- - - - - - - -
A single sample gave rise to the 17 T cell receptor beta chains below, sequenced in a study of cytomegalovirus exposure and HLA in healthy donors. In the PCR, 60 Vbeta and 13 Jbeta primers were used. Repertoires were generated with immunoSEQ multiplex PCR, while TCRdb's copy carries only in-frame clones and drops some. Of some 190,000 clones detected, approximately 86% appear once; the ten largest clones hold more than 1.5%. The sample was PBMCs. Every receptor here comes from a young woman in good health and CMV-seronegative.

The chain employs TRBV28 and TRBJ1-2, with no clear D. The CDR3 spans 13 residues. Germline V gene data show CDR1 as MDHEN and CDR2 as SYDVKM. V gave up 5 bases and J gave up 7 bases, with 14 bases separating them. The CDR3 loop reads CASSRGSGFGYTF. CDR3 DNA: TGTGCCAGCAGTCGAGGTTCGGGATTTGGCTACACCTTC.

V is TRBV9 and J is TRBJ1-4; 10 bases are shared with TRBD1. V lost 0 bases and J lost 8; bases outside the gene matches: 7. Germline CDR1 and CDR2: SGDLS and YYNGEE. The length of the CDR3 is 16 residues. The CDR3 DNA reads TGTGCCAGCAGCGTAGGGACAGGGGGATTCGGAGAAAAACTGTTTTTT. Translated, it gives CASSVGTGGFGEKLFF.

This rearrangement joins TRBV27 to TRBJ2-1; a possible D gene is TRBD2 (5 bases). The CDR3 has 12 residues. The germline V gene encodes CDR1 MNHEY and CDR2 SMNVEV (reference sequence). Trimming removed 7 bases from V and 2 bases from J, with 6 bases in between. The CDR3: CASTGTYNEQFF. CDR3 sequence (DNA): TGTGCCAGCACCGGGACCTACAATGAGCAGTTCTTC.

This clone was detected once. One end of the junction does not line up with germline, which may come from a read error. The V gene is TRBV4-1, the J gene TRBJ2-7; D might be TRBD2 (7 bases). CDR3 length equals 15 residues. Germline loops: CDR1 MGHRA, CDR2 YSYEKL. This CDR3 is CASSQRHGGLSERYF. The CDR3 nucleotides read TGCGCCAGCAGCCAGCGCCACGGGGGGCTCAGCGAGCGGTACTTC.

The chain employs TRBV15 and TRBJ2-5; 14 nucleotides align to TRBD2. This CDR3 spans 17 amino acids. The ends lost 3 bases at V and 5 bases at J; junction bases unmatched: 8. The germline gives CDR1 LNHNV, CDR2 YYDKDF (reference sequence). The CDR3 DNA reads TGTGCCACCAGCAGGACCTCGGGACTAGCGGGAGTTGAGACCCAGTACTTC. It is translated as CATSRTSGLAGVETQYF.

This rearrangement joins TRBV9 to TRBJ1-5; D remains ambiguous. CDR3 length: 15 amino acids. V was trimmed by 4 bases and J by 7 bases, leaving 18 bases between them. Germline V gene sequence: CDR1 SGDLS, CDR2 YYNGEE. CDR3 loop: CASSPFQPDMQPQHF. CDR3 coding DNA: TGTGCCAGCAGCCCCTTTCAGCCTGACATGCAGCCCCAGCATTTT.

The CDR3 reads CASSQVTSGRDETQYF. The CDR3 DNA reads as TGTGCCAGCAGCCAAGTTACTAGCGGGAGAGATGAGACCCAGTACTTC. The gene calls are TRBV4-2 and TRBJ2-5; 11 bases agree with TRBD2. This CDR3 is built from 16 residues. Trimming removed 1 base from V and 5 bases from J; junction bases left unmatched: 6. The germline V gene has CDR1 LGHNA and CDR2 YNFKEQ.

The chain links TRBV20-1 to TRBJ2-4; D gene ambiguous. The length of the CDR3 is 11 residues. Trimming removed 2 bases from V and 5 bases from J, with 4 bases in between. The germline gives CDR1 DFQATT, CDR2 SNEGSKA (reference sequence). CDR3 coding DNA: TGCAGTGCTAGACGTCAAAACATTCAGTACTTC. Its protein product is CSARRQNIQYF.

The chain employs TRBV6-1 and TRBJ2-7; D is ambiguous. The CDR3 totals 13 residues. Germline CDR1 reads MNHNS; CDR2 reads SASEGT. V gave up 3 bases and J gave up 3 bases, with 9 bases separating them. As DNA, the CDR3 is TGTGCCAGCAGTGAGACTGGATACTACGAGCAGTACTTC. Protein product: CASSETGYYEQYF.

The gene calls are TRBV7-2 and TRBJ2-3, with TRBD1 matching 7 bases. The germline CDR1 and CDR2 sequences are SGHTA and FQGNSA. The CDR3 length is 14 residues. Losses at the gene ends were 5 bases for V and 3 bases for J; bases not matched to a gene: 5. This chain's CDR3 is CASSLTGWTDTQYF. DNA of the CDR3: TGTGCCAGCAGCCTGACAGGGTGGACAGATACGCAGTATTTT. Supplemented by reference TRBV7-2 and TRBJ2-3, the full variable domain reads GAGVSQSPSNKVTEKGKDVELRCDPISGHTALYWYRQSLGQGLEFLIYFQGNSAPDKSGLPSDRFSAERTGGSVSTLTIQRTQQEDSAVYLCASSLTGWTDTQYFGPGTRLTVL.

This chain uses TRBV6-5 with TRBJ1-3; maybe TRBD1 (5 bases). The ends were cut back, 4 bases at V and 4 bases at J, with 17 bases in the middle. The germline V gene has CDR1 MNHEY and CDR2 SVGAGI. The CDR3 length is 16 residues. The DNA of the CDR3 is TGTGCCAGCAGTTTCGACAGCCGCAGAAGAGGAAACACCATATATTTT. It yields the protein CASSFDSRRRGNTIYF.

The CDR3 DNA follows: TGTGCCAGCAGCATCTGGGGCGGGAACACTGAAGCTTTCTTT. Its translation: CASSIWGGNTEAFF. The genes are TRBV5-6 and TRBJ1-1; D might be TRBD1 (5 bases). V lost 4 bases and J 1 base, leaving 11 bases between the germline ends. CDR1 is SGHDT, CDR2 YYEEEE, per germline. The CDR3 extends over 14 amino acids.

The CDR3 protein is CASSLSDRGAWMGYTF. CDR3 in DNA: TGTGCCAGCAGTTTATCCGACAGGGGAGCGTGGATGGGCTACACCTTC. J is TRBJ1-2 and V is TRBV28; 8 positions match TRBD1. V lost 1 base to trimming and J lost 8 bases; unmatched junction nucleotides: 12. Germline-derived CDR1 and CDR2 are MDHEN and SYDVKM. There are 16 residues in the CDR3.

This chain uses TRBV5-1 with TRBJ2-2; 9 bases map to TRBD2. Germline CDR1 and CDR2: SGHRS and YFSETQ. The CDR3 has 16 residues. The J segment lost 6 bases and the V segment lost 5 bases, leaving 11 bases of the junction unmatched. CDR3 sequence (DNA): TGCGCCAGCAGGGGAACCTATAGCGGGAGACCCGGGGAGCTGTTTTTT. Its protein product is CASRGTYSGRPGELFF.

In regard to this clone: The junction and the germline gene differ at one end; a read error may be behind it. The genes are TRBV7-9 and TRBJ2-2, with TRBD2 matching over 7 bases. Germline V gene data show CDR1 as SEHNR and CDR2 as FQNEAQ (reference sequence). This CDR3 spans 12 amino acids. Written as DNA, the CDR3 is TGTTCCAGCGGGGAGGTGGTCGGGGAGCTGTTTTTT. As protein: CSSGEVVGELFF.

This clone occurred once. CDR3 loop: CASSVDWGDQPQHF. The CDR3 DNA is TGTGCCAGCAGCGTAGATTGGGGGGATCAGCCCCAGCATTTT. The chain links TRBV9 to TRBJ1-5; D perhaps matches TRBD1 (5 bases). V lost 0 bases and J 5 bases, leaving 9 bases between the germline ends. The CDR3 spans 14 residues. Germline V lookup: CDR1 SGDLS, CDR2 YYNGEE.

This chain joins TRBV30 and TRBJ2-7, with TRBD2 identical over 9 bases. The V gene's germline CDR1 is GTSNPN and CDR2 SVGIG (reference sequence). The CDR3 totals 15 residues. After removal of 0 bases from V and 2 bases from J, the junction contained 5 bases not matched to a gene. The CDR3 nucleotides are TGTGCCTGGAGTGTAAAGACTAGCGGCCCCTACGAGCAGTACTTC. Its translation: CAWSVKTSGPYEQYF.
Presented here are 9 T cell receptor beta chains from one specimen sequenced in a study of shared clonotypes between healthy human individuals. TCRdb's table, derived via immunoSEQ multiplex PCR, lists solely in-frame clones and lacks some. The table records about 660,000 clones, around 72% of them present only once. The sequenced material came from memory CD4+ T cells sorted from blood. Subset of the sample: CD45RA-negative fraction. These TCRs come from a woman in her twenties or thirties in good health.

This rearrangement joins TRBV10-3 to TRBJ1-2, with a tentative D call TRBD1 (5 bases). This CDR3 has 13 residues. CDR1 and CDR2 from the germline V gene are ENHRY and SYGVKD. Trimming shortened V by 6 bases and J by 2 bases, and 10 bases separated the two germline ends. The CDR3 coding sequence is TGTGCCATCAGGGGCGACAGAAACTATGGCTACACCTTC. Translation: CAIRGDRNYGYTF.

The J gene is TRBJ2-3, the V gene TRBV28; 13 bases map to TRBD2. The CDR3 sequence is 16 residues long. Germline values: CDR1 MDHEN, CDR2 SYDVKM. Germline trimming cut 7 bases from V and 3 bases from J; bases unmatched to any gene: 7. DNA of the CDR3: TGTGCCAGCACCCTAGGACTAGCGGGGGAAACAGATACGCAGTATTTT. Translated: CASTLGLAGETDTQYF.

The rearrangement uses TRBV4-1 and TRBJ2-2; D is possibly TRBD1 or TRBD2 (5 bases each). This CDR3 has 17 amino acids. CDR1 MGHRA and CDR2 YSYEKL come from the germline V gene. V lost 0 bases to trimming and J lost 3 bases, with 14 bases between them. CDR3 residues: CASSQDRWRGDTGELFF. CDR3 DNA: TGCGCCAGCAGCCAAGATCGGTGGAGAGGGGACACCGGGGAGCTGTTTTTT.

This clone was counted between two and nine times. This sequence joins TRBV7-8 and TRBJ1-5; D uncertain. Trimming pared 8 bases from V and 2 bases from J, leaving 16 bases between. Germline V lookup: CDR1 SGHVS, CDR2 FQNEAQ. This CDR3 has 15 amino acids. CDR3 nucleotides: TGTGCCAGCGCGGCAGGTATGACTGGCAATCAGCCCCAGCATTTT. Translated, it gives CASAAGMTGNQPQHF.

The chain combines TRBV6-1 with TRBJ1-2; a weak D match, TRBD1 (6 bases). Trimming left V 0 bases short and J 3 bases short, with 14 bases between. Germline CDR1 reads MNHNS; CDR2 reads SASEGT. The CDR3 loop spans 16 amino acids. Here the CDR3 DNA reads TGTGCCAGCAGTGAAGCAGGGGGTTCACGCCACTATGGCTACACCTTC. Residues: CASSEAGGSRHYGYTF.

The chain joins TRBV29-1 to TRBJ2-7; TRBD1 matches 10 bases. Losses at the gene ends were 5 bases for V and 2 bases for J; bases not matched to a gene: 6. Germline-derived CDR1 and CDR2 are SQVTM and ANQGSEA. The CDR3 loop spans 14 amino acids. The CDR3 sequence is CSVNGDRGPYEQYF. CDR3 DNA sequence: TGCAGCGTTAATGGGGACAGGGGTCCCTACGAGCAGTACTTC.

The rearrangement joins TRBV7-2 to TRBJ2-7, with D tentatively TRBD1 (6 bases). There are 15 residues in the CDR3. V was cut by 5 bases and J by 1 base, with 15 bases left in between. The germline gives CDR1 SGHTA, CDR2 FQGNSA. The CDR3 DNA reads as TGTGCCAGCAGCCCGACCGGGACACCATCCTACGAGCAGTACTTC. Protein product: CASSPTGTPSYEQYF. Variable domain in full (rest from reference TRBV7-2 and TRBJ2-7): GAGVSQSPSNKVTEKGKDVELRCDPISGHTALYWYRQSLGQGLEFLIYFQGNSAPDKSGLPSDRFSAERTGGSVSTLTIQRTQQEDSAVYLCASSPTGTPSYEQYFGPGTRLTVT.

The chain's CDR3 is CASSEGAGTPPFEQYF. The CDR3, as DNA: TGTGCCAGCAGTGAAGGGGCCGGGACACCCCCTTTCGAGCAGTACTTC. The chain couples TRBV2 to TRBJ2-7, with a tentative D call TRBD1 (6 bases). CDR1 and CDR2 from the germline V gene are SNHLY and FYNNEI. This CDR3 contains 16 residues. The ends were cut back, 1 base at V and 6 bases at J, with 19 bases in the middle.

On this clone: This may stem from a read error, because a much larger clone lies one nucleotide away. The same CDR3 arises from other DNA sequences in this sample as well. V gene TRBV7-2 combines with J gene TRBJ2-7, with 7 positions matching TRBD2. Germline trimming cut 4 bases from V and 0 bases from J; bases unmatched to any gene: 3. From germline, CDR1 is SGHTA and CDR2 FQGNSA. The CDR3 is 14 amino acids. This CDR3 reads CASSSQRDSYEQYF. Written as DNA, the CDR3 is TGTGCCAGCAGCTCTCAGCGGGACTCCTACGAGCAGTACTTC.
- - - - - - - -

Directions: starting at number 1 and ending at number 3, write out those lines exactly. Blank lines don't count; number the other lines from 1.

A single sample gave rise to the 17 T cell receptor beta chains below, sequenced in a study of cytomegalovirus exposure and HLA in healthy donors. In the PCR, 60 Vbeta and 13 Jbeta primers were used. Repertoires were generated with immunoSEQ multiplex PCR, while TCRdb's copy carries only in-frame clones and drops some. Of some 190,000 clones detected, approximately 86% appear once; the ten largest clones hold more than 1.5%. The sample was PBMCs. Every receptor here comes from a young woman in good health and CMV-seronegative.

The chain employs TRBV28 and TRBJ1-2, with no clear D. The CDR3 spans 13 residues. Germline V gene data show CDR1 as MDHEN and CDR2 as SYDVKM. V gave up 5 bases and J gave up 7 bases, with 14 bases separating them. The CDR3 loop reads CASSRGSGFGYTF. CDR3 DNA: TGTGCCAGCAGTCGAGGTTCGGGATTTGGCTACACCTTC.

V is TRBV9 and J is TRBJ1-4; 10 bases are shared with TRBD1. V lost 0 bases and J lost 8; bases outside the gene matches: 7. Germline CDR1 and CDR2: SGDLS and YYNGEE. The length of the CDR3 is 16 residues. The CDR3 DNA reads TGTGCCAGCAGCGTAGGGACAGGGGGATTCGGAGAAAAACTGTTTTTT. Translated, it gives CASSVGTGGFGEKLFF.